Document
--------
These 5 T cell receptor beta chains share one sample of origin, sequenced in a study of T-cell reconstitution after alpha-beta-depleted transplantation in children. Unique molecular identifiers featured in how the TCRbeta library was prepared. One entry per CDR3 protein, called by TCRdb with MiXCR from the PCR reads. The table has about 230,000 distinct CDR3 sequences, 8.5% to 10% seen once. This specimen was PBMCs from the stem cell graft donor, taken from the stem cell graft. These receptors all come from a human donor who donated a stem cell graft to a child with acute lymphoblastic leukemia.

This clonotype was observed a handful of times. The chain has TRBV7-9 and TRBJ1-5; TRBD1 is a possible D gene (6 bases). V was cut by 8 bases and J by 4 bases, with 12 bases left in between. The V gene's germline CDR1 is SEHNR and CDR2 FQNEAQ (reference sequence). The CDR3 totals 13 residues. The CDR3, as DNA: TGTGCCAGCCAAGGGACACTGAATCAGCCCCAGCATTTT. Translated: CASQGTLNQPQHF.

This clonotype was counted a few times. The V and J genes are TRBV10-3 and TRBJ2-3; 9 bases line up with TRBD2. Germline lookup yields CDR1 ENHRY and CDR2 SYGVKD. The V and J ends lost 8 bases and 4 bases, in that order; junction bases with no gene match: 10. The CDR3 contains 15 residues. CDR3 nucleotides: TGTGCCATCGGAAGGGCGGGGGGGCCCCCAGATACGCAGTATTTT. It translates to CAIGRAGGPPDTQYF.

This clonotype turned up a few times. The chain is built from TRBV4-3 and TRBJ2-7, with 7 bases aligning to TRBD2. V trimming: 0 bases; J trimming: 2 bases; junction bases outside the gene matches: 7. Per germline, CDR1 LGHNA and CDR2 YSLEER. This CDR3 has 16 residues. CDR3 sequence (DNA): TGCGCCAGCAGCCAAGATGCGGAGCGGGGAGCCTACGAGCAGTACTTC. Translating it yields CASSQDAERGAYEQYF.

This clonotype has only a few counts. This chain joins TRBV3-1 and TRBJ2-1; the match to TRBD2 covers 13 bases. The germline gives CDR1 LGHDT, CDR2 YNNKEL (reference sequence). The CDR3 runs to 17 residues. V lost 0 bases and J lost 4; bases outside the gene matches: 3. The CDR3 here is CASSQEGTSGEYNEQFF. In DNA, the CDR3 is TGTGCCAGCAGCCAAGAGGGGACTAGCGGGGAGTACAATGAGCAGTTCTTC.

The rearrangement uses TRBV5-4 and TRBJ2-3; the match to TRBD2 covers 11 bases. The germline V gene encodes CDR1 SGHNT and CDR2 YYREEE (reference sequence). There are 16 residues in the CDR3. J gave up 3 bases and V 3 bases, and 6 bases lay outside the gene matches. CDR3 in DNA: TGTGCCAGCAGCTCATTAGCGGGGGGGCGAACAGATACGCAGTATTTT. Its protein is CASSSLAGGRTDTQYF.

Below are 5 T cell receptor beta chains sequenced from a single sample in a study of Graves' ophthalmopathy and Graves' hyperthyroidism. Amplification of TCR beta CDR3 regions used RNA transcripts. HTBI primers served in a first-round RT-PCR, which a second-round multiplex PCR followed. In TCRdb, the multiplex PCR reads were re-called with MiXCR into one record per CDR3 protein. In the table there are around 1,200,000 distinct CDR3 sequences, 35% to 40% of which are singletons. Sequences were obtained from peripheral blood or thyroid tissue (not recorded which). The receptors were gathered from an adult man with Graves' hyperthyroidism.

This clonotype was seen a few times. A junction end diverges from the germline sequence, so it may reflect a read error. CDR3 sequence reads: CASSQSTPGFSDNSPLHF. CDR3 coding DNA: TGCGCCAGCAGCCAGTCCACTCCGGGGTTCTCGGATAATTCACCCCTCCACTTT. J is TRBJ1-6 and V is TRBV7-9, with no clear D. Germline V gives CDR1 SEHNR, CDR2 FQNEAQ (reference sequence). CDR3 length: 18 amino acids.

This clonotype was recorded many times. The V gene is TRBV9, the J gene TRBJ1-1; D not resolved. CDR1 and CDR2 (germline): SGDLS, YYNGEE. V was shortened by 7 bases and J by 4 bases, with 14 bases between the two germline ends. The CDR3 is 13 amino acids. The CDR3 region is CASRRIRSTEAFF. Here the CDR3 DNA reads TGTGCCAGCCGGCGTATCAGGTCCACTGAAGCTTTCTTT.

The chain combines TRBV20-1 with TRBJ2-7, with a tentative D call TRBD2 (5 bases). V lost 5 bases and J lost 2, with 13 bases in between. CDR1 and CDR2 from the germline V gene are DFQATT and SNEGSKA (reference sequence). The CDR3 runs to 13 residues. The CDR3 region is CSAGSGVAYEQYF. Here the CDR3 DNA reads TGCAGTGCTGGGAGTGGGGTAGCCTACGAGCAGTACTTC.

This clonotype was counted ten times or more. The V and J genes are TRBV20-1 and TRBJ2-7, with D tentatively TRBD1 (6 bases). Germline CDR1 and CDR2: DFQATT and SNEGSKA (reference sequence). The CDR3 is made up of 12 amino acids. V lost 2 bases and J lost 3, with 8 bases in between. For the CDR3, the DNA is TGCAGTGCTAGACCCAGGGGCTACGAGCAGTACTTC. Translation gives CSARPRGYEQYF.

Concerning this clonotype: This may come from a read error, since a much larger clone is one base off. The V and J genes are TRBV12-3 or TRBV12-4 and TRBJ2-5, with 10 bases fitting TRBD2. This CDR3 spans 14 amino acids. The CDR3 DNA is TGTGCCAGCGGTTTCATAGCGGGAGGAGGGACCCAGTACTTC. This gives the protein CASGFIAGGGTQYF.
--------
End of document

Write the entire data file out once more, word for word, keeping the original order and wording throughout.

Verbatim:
These 5 T cell receptor beta chains share one sample of origin, sequenced in a study of T-cell reconstitution after alpha-beta-depleted transplantation in children. Unique molecular identifiers featured in how the TCRbeta library was prepared. One entry per CDR3 protein, called by TCRdb with MiXCR from the PCR reads. The table has about 230,000 distinct CDR3 sequences, 8.5% to 10% seen once. This specimen was PBMCs from the stem cell graft donor, taken from the stem cell graft. These receptors all come from a human donor who donated a stem cell graft to a child with acute lymphoblastic leukemia.

This clonotype was observed a handful of times. The chain has TRBV7-9 and TRBJ1-5; TRBD1 is a possible D gene (6 bases). V was cut by 8 bases and J by 4 bases, with 12 bases left in between. The V gene's germline CDR1 is SEHNR and CDR2 FQNEAQ (reference sequence). The CDR3 totals 13 residues. The CDR3, as DNA: TGTGCCAGCCAAGGGACACTGAATCAGCCCCAGCATTTT. Translated: CASQGTLNQPQHF.

This clonotype was counted a few times. The V and J genes are TRBV10-3 and TRBJ2-3; 9 bases line up with TRBD2. Germline lookup yields CDR1 ENHRY and CDR2 SYGVKD. The V and J ends lost 8 bases and 4 bases, in that order; junction bases with no gene match: 10. The CDR3 contains 15 residues. CDR3 nucleotides: TGTGCCATCGGAAGGGCGGGGGGGCCCCCAGATACGCAGTATTTT. It translates to CAIGRAGGPPDTQYF.

This clonotype turned up a few times. The chain is built from TRBV4-3 and TRBJ2-7, with 7 bases aligning to TRBD2. V trimming: 0 bases; J trimming: 2 bases; junction bases outside the gene matches: 7. Per germline, CDR1 LGHNA and CDR2 YSLEER. This CDR3 has 16 residues. CDR3 sequence (DNA): TGCGCCAGCAGCCAAGATGCGGAGCGGGGAGCCTACGAGCAGTACTTC. Translating it yields CASSQDAERGAYEQYF.

This clonotype has only a few counts. This chain joins TRBV3-1 and TRBJ2-1; the match to TRBD2 covers 13 bases. The germline gives CDR1 LGHDT, CDR2 YNNKEL (reference sequence). The CDR3 runs to 17 residues. V lost 0 bases and J lost 4; bases outside the gene matches: 3. The CDR3 here is CASSQEGTSGEYNEQFF. In DNA, the CDR3 is TGTGCCAGCAGCCAAGAGGGGACTAGCGGGGAGTACAATGAGCAGTTCTTC.

The rearrangement uses TRBV5-4 and TRBJ2-3; the match to TRBD2 covers 11 bases. The germline V gene encodes CDR1 SGHNT and CDR2 YYREEE (reference sequence). There are 16 residues in the CDR3. J gave up 3 bases and V 3 bases, and 6 bases lay outside the gene matches. CDR3 in DNA: TGTGCCAGCAGCTCATTAGCGGGGGGGCGAACAGATACGCAGTATTTT. Its protein is CASSSLAGGRTDTQYF.

Below are 5 T cell receptor beta chains sequenced from a single sample in a study of Graves' ophthalmopathy and Graves' hyperthyroidism. Amplification of TCR beta CDR3 regions used RNA transcripts. HTBI primers served in a first-round RT-PCR, which a second-round multiplex PCR followed. In TCRdb, the multiplex PCR reads were re-called with MiXCR into one record per CDR3 protein. In the table there are around 1,200,000 distinct CDR3 sequences, 35% to 40% of which are singletons. Sequences were obtained from peripheral blood or thyroid tissue (not recorded which). The receptors were gathered from an adult man with Graves' hyperthyroidism.

This clonotype was seen a few times. A junction end diverges from the germline sequence, so it may reflect a read error. CDR3 sequence reads: CASSQSTPGFSDNSPLHF. CDR3 coding DNA: TGCGCCAGCAGCCAGTCCACTCCGGGGTTCTCGGATAATTCACCCCTCCACTTT. J is TRBJ1-6 and V is TRBV7-9, with no clear D. Germline V gives CDR1 SEHNR, CDR2 FQNEAQ (reference sequence). CDR3 length: 18 amino acids.

This clonotype was recorded many times. The V gene is TRBV9, the J gene TRBJ1-1; D not resolved. CDR1 and CDR2 (germline): SGDLS, YYNGEE. V was shortened by 7 bases and J by 4 bases, with 14 bases between the two germline ends. The CDR3 is 13 amino acids. The CDR3 region is CASRRIRSTEAFF. Here the CDR3 DNA reads TGTGCCAGCCGGCGTATCAGGTCCACTGAAGCTTTCTTT.

The chain combines TRBV20-1 with TRBJ2-7, with a tentative D call TRBD2 (5 bases). V lost 5 bases and J lost 2, with 13 bases in between. CDR1 and CDR2 from the germline V gene are DFQATT and SNEGSKA (reference sequence). The CDR3 runs to 13 residues. The CDR3 region is CSAGSGVAYEQYF. Here the CDR3 DNA reads TGCAGTGCTGGGAGTGGGGTAGCCTACGAGCAGTACTTC.

This clonotype was counted ten times or more. The V and J genes are TRBV20-1 and TRBJ2-7, with D tentatively TRBD1 (6 bases). Germline CDR1 and CDR2: DFQATT and SNEGSKA (reference sequence). The CDR3 is made up of 12 amino acids. V lost 2 bases and J lost 3, with 8 bases in between. For the CDR3, the DNA is TGCAGTGCTAGACCCAGGGGCTACGAGCAGTACTTC. Translation gives CSARPRGYEQYF.

Concerning this clonotype: This may come from a read error, since a much larger clone is one base off. The V and J genes are TRBV12-3 or TRBV12-4 and TRBJ2-5, with 10 bases fitting TRBD2. This CDR3 spans 14 amino acids. The CDR3 DNA is TGTGCCAGCGGTTTCATAGCGGGAGGAGGGACCCAGTACTTC. This gives the protein CASGFIAGGGTQYF.